The chapters are short and punchy, the pace of the book relentless.
The main characters are well developed although many of the nuances of the finer details of their personalities are not fully revealed until the finale of the book. The motivation of the hired killer is never fully explained, more hinted at, but this doesn't detract from the overall enjoyment of the book.
There are just three main characters; Tim, the assassin and the female intended target, and a couple of other "fringe" personalities.
I found the assassin a really intriguing character; he is depicted as a well mannered individual with impeccable taste and high personal standards, gentlemanly, even courteous. However the dark side of his personality is sufficiently violent and perverse so as to prevent any real empathy towards the man.
Although the timescale of the majority of the book is just a couple of days, there is plenty of action to keep the reader's interest. By switching the perspective of the story between that of the pursuer and the pursued seamlessly, usually on alternate chapters, the breathless pace of the book is maintained easily. There are no long paragraphs of descriptive narrative, this book really is "all action".
The conclusion of the book is also very neat - no loose ends, no unexplained details left for the reader to surmise about - a tidy conclusion with everything finished off in a satisfactory manner.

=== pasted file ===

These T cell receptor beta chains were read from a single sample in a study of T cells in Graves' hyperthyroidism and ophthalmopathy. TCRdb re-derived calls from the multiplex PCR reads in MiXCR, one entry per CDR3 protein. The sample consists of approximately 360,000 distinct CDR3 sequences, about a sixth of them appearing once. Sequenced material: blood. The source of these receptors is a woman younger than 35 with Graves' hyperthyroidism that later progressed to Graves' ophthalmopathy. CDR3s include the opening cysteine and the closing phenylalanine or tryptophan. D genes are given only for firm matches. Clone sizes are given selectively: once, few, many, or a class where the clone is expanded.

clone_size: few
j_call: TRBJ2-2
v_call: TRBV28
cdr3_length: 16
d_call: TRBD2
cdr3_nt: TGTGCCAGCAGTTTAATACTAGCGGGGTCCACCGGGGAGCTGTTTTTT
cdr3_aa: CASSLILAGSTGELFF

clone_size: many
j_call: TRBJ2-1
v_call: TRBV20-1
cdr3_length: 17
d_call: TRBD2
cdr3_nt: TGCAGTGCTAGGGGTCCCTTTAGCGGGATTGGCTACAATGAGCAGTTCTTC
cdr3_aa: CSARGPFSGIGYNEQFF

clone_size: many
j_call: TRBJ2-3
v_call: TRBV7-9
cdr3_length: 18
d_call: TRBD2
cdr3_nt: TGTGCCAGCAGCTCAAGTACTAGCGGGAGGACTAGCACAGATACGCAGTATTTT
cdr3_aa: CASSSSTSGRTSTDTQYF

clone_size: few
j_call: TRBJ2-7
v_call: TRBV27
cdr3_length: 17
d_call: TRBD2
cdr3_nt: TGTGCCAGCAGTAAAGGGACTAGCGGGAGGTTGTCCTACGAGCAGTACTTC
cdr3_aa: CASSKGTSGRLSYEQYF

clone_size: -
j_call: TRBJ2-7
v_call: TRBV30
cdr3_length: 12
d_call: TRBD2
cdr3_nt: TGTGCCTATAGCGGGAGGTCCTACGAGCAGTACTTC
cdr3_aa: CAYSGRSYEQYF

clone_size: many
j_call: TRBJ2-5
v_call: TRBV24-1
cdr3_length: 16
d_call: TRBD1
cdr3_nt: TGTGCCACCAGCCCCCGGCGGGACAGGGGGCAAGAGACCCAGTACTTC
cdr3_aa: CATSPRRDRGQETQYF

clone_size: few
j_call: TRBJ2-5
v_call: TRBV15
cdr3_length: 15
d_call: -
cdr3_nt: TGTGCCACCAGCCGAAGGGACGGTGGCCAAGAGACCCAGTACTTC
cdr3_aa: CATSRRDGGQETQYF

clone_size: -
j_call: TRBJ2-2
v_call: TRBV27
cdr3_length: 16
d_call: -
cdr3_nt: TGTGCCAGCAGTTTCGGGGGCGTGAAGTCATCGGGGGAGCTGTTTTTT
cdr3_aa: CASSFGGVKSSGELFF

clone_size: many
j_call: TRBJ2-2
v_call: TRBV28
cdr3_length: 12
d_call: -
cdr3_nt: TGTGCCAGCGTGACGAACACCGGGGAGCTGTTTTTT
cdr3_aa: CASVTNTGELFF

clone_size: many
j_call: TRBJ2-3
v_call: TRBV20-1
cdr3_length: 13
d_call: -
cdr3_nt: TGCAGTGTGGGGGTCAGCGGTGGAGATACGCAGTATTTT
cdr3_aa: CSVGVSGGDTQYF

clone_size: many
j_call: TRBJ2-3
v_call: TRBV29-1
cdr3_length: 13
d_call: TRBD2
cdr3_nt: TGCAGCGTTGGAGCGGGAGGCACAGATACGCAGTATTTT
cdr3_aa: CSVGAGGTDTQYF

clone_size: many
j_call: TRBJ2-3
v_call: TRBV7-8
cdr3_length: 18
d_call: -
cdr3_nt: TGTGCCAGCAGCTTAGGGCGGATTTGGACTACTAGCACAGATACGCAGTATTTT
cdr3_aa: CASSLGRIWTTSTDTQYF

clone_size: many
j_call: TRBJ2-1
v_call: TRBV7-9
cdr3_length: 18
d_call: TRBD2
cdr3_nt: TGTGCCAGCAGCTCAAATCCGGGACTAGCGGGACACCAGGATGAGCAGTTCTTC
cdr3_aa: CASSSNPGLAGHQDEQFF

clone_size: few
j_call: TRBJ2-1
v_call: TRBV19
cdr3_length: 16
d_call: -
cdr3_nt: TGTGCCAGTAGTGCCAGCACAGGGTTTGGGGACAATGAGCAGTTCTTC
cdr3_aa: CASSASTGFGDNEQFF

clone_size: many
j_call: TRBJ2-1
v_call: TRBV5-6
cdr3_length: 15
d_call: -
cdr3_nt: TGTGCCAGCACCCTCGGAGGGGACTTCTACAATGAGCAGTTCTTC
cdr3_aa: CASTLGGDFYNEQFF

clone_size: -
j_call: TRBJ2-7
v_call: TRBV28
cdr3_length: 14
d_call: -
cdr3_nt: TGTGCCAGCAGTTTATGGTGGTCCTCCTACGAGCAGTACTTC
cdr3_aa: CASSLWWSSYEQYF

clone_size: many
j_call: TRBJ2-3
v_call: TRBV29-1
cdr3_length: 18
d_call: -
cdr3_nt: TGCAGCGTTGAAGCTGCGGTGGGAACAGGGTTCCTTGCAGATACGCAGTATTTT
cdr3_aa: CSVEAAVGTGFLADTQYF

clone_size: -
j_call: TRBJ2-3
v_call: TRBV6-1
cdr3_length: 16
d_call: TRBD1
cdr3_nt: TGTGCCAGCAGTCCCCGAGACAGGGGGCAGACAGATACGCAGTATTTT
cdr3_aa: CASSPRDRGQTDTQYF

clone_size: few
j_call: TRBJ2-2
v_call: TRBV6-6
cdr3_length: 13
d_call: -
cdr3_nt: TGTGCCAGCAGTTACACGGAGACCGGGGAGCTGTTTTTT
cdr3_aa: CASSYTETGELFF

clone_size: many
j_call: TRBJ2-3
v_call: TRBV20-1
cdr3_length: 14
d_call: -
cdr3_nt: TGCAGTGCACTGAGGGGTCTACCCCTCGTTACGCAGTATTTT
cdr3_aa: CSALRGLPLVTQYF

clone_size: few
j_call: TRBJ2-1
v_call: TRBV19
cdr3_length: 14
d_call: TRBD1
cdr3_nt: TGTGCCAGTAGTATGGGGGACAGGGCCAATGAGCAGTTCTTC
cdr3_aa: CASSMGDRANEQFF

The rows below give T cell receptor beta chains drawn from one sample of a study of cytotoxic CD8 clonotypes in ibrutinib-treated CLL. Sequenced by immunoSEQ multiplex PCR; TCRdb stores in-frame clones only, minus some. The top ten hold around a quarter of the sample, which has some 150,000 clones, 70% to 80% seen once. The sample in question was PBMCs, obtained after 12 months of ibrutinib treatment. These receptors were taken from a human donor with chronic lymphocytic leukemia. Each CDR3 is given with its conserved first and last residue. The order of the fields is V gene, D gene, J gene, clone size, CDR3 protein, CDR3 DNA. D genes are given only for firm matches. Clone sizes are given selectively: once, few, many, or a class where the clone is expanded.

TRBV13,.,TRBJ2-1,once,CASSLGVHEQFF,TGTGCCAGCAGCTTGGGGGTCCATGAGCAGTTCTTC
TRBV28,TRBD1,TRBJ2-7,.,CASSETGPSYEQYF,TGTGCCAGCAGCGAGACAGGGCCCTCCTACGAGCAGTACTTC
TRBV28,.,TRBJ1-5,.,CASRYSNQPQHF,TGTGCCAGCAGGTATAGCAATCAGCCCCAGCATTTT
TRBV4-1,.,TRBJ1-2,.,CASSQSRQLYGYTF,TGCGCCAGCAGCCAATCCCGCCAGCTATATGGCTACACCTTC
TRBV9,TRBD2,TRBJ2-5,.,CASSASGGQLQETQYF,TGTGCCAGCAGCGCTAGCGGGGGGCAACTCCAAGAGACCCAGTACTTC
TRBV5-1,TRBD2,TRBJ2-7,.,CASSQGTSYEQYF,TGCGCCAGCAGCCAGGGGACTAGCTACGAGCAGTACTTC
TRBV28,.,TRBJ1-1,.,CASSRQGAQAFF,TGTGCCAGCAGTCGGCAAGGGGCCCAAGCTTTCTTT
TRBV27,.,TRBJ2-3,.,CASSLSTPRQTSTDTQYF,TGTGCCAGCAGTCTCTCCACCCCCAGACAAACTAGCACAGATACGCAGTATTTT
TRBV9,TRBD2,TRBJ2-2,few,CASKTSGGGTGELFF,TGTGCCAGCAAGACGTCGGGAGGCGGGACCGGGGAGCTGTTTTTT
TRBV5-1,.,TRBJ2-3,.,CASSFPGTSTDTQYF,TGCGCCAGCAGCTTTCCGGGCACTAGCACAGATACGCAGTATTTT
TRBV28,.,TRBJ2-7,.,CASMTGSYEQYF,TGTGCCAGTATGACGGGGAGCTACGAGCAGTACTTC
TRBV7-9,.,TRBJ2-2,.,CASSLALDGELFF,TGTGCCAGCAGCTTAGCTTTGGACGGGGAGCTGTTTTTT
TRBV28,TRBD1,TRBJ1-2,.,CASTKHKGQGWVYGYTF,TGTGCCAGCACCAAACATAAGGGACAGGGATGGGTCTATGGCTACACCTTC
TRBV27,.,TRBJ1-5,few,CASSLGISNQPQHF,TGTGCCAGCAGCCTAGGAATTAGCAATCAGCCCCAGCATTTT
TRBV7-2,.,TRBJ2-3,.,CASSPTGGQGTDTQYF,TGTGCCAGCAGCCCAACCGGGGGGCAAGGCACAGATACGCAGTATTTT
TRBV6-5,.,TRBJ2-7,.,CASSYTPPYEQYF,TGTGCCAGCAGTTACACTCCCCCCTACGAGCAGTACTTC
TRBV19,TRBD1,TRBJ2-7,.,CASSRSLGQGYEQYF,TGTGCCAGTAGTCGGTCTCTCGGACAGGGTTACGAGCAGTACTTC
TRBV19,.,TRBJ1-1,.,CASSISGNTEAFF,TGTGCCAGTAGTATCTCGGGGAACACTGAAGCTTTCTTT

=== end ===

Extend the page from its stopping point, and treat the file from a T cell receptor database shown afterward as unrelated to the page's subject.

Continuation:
If action-based suspense thrillers are your thing, then this is definitely recommended. It's a really enjoyable read.
The main female character in this book was named after a Californian woman who won the honor in an auction in aid of Canine Companions for Independence.
Available from 1p plus P&P on Amazon Marketplace
Or try your library!
(This review has been previously posted on Ciao! by me under the same username carcraig and has also been posted on Helium under my name Caroline Craig)
i bought this book as dean koontz is one of my favourite writers and i wasnt disappointed with this. it tells of a stone mason named tim, who is quite a loner and his only real friends are the bar manager whose bar he goes to and his wife. one night he is sitting at the end of the bar and a man approaches him and gives him an envelope with money and a photo of a woman. tim doesnt get a chance to tell the man he has made a mistake as he just rushes out. then another man who turns out to be krait, the killer turns up and takes the envelope from tim but tim has taken the photo and there begins the cat and mouse chase with tim and krait looking for the woman and tim gets there first manages to convince her someone wants her dead and there begins a rollercoaster journey. the book is good as it is written from all three points of view. it really is a must read book and you wont be able to put it down! i have just got my 16 year old son reading his books and its good that we actually have talks about the books we are reading.